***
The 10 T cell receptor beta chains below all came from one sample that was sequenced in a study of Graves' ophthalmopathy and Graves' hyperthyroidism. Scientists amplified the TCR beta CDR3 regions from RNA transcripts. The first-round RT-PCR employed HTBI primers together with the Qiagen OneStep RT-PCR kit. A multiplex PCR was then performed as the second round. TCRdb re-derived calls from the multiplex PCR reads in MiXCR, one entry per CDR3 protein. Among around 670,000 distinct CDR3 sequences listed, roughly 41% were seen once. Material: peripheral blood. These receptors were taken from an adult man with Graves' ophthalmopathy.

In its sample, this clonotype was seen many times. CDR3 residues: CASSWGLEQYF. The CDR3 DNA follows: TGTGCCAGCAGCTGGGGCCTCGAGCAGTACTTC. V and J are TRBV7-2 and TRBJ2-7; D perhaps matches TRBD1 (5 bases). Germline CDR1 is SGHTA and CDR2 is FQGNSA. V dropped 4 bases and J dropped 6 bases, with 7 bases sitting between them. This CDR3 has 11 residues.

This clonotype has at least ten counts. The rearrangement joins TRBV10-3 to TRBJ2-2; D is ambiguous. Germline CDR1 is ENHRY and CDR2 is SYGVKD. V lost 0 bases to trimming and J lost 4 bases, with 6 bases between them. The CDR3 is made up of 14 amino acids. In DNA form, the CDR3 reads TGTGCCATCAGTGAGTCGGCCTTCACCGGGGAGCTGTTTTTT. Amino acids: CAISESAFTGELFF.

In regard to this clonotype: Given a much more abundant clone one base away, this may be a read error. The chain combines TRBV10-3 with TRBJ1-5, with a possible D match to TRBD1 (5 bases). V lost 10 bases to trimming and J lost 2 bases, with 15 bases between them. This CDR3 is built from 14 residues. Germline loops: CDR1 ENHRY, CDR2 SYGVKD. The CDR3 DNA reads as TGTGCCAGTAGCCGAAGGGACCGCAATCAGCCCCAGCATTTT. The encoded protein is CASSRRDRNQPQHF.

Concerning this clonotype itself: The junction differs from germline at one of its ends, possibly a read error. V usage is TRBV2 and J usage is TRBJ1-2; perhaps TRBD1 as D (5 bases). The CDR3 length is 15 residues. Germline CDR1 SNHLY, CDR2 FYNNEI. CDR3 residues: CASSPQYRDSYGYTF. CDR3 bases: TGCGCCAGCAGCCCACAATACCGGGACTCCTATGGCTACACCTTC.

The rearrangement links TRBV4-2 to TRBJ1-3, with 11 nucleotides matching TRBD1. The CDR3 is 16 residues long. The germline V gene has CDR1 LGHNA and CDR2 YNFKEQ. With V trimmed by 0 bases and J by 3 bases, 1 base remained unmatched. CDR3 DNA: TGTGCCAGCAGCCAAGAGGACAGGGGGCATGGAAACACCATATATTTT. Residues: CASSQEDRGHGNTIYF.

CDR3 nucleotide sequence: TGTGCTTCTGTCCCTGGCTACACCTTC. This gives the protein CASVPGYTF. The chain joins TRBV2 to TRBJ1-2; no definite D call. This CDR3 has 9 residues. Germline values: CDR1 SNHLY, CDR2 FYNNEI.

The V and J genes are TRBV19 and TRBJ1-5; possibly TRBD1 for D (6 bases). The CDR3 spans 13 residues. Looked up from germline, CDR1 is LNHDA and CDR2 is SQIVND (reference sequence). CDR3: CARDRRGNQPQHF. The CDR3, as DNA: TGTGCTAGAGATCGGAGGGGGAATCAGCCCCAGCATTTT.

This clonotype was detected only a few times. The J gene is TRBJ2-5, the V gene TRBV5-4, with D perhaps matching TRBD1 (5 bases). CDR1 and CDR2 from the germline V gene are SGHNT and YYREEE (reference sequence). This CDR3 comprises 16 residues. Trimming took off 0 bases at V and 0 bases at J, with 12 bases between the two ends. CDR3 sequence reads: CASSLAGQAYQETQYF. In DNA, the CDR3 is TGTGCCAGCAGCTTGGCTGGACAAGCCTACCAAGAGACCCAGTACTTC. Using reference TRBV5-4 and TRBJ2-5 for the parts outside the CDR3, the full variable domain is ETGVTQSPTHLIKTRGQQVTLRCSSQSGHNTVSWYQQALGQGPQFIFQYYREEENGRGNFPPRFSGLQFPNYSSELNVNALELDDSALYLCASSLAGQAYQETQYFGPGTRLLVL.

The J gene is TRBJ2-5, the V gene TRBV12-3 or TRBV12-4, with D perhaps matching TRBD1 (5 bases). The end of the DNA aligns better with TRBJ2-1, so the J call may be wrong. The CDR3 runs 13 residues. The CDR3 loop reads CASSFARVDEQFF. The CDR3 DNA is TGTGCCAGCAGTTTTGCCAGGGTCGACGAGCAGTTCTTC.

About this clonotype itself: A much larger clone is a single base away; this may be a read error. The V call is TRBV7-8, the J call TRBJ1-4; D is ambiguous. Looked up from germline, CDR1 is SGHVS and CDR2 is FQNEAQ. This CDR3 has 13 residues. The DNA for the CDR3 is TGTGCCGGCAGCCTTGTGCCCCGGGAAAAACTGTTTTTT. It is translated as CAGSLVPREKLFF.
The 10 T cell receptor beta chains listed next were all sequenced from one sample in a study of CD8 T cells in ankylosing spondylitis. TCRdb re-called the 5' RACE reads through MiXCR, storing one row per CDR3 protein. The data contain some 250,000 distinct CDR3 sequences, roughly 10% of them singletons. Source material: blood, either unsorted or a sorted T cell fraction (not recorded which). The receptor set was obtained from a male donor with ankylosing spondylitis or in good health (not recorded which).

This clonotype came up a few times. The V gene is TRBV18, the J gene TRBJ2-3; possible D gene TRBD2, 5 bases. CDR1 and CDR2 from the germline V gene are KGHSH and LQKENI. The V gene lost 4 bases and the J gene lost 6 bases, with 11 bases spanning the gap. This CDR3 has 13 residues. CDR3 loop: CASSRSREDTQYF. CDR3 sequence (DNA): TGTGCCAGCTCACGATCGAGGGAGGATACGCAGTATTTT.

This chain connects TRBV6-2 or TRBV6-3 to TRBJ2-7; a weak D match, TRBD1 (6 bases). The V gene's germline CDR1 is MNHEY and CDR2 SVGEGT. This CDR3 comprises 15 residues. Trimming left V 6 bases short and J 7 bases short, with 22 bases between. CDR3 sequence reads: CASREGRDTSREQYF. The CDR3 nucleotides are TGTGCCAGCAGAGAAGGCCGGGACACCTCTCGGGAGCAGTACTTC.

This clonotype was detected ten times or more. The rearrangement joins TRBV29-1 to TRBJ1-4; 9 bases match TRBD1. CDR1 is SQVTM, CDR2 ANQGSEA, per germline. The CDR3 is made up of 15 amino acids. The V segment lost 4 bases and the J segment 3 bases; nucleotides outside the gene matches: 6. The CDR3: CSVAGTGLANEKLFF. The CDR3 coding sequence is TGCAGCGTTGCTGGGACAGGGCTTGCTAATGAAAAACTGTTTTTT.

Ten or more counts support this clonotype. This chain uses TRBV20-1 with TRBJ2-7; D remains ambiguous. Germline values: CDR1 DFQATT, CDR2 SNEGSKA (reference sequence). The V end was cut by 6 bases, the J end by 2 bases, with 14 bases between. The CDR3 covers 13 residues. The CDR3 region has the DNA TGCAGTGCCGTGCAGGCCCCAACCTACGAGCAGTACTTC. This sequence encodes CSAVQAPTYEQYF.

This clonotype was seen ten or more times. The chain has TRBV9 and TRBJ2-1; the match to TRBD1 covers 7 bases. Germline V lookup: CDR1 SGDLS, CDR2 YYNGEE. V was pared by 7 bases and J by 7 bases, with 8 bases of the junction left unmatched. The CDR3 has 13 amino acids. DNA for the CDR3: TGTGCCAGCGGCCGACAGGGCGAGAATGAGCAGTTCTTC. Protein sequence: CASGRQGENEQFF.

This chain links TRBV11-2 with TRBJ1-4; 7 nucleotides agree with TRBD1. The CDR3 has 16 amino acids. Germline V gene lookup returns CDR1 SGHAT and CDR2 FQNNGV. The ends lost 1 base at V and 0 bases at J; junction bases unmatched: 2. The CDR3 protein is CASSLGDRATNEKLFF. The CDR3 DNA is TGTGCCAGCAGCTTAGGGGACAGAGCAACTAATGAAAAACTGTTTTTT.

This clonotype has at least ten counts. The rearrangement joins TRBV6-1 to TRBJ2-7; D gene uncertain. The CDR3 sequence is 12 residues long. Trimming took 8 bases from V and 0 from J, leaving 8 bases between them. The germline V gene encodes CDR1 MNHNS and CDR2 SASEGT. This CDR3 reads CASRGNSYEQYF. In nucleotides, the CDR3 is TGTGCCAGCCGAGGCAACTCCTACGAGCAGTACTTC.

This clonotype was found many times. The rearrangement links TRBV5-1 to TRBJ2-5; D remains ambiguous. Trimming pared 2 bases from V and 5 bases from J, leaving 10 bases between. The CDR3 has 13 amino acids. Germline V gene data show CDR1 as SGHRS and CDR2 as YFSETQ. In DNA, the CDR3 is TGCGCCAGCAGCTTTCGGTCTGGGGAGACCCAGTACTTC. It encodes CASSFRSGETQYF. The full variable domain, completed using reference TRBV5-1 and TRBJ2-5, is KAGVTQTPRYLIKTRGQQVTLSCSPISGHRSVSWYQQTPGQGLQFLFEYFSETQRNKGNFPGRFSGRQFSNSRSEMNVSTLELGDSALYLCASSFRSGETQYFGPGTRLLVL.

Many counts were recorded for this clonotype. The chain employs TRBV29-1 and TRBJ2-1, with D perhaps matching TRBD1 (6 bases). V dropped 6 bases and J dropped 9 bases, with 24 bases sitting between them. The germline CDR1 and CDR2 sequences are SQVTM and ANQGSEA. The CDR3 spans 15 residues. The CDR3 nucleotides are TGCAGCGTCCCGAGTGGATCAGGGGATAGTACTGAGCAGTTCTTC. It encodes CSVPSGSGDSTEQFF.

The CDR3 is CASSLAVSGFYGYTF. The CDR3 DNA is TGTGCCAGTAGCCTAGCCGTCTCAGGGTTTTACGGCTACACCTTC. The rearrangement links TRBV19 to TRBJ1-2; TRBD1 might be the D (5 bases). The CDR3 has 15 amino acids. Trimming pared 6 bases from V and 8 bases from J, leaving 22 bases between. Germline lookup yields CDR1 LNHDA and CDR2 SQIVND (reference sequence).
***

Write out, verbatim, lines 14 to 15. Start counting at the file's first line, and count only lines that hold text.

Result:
This chain connects TRBV6-2 or TRBV6-3 to TRBJ2-7; a weak D match, TRBD1 (6 bases). The V gene's germline CDR1 is MNHEY and CDR2 SVGEGT. This CDR3 comprises 15 residues. Trimming left V 6 bases short and J 7 bases short, with 22 bases between. CDR3 sequence reads: CASREGRDTSREQYF. The CDR3 nucleotides are TGTGCCAGCAGAGAAGGCCGGGACACCTCTCGGGAGCAGTACTTC.

This clonotype was detected ten times or more. The rearrangement joins TRBV29-1 to TRBJ1-4; 9 bases match TRBD1. CDR1 is SQVTM, CDR2 ANQGSEA, per germline. The CDR3 is made up of 15 amino acids. The V segment lost 4 bases and the J segment 3 bases; nucleotides outside the gene matches: 6. The CDR3: CSVAGTGLANEKLFF. The CDR3 coding sequence is TGCAGCGTTGCTGGGACAGGGCTTGCTAATGAAAAACTGTTTTTT.